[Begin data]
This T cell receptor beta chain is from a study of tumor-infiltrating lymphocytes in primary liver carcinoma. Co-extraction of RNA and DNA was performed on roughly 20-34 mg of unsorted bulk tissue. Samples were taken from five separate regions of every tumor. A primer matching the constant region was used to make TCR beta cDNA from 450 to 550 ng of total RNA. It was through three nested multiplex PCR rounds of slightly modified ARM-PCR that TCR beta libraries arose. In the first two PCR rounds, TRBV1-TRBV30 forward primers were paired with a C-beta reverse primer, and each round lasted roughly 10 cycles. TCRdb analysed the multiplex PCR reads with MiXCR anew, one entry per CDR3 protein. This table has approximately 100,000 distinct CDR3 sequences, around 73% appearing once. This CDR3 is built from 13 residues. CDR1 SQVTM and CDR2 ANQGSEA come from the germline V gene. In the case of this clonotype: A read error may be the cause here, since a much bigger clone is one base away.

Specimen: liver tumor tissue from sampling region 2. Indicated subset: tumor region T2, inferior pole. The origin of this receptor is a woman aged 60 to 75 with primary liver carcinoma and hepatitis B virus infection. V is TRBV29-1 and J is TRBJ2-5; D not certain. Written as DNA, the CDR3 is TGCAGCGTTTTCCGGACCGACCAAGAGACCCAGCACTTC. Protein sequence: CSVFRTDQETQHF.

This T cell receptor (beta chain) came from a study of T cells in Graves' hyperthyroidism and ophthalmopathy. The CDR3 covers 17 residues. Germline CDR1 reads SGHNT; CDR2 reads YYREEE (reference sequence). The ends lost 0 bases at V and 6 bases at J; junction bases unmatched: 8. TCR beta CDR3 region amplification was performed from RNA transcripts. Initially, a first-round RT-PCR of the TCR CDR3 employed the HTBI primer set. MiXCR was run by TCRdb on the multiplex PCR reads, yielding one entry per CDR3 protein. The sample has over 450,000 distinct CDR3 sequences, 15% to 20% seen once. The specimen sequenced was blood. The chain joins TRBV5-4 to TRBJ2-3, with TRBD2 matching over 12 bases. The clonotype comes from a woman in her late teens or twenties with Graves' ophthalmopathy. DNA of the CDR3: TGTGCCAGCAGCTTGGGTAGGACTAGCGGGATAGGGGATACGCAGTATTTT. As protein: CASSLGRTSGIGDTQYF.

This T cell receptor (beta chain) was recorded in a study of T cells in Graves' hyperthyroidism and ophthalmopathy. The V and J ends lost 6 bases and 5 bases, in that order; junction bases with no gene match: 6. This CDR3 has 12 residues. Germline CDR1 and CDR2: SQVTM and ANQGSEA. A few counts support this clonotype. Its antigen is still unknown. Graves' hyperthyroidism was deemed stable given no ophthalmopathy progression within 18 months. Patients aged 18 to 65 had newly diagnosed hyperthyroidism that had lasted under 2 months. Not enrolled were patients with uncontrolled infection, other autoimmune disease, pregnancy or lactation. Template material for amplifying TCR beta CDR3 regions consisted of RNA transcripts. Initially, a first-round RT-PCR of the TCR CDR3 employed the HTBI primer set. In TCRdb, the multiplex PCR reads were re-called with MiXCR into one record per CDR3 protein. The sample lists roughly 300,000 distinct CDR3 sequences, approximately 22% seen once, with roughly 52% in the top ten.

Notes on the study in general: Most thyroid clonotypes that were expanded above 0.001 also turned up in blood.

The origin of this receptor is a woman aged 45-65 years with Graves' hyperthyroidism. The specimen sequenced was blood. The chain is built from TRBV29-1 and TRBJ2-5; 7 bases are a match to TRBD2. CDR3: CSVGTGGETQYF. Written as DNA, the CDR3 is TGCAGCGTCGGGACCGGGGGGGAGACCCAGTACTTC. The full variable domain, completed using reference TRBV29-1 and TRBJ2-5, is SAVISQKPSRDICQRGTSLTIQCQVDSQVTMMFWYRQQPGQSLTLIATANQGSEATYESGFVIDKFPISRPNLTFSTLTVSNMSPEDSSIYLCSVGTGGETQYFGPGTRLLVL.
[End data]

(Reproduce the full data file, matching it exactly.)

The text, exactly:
This T cell receptor beta chain is from a study of tumor-infiltrating lymphocytes in primary liver carcinoma. Co-extraction of RNA and DNA was performed on roughly 20-34 mg of unsorted bulk tissue. Samples were taken from five separate regions of every tumor. A primer matching the constant region was used to make TCR beta cDNA from 450 to 550 ng of total RNA. It was through three nested multiplex PCR rounds of slightly modified ARM-PCR that TCR beta libraries arose. In the first two PCR rounds, TRBV1-TRBV30 forward primers were paired with a C-beta reverse primer, and each round lasted roughly 10 cycles. TCRdb analysed the multiplex PCR reads with MiXCR anew, one entry per CDR3 protein. This table has approximately 100,000 distinct CDR3 sequences, around 73% appearing once. This CDR3 is built from 13 residues. CDR1 SQVTM and CDR2 ANQGSEA come from the germline V gene. In the case of this clonotype: A read error may be the cause here, since a much bigger clone is one base away.

Specimen: liver tumor tissue from sampling region 2. Indicated subset: tumor region T2, inferior pole. The origin of this receptor is a woman aged 60 to 75 with primary liver carcinoma and hepatitis B virus infection. V is TRBV29-1 and J is TRBJ2-5; D not certain. Written as DNA, the CDR3 is TGCAGCGTTTTCCGGACCGACCAAGAGACCCAGCACTTC. Protein sequence: CSVFRTDQETQHF.

This T cell receptor (beta chain) came from a study of T cells in Graves' hyperthyroidism and ophthalmopathy. The CDR3 covers 17 residues. Germline CDR1 reads SGHNT; CDR2 reads YYREEE (reference sequence). The ends lost 0 bases at V and 6 bases at J; junction bases unmatched: 8. TCR beta CDR3 region amplification was performed from RNA transcripts. Initially, a first-round RT-PCR of the TCR CDR3 employed the HTBI primer set. MiXCR was run by TCRdb on the multiplex PCR reads, yielding one entry per CDR3 protein. The sample has over 450,000 distinct CDR3 sequences, 15% to 20% seen once. The specimen sequenced was blood. The chain joins TRBV5-4 to TRBJ2-3, with TRBD2 matching over 12 bases. The clonotype comes from a woman in her late teens or twenties with Graves' ophthalmopathy. DNA of the CDR3: TGTGCCAGCAGCTTGGGTAGGACTAGCGGGATAGGGGATACGCAGTATTTT. As protein: CASSLGRTSGIGDTQYF.

This T cell receptor (beta chain) was recorded in a study of T cells in Graves' hyperthyroidism and ophthalmopathy. The V and J ends lost 6 bases and 5 bases, in that order; junction bases with no gene match: 6. This CDR3 has 12 residues. Germline CDR1 and CDR2: SQVTM and ANQGSEA. A few counts support this clonotype. Its antigen is still unknown. Graves' hyperthyroidism was deemed stable given no ophthalmopathy progression within 18 months. Patients aged 18 to 65 had newly diagnosed hyperthyroidism that had lasted under 2 months. Not enrolled were patients with uncontrolled infection, other autoimmune disease, pregnancy or lactation. Template material for amplifying TCR beta CDR3 regions consisted of RNA transcripts. Initially, a first-round RT-PCR of the TCR CDR3 employed the HTBI primer set. In TCRdb, the multiplex PCR reads were re-called with MiXCR into one record per CDR3 protein. The sample lists roughly 300,000 distinct CDR3 sequences, approximately 22% seen once, with roughly 52% in the top ten.

Notes on the study in general: Most thyroid clonotypes that were expanded above 0.001 also turned up in blood.

The origin of this receptor is a woman aged 45-65 years with Graves' hyperthyroidism. The specimen sequenced was blood. The chain is built from TRBV29-1 and TRBJ2-5; 7 bases are a match to TRBD2. CDR3: CSVGTGGETQYF. Written as DNA, the CDR3 is TGCAGCGTCGGGACCGGGGGGGAGACCCAGTACTTC. The full variable domain, completed using reference TRBV29-1 and TRBJ2-5, is SAVISQKPSRDICQRGTSLTIQCQVDSQVTMMFWYRQQPGQSLTLIATANQGSEATYESGFVIDKFPISRPNLTFSTLTVSNMSPEDSSIYLCSVGTGGETQYFGPGTRLLVL.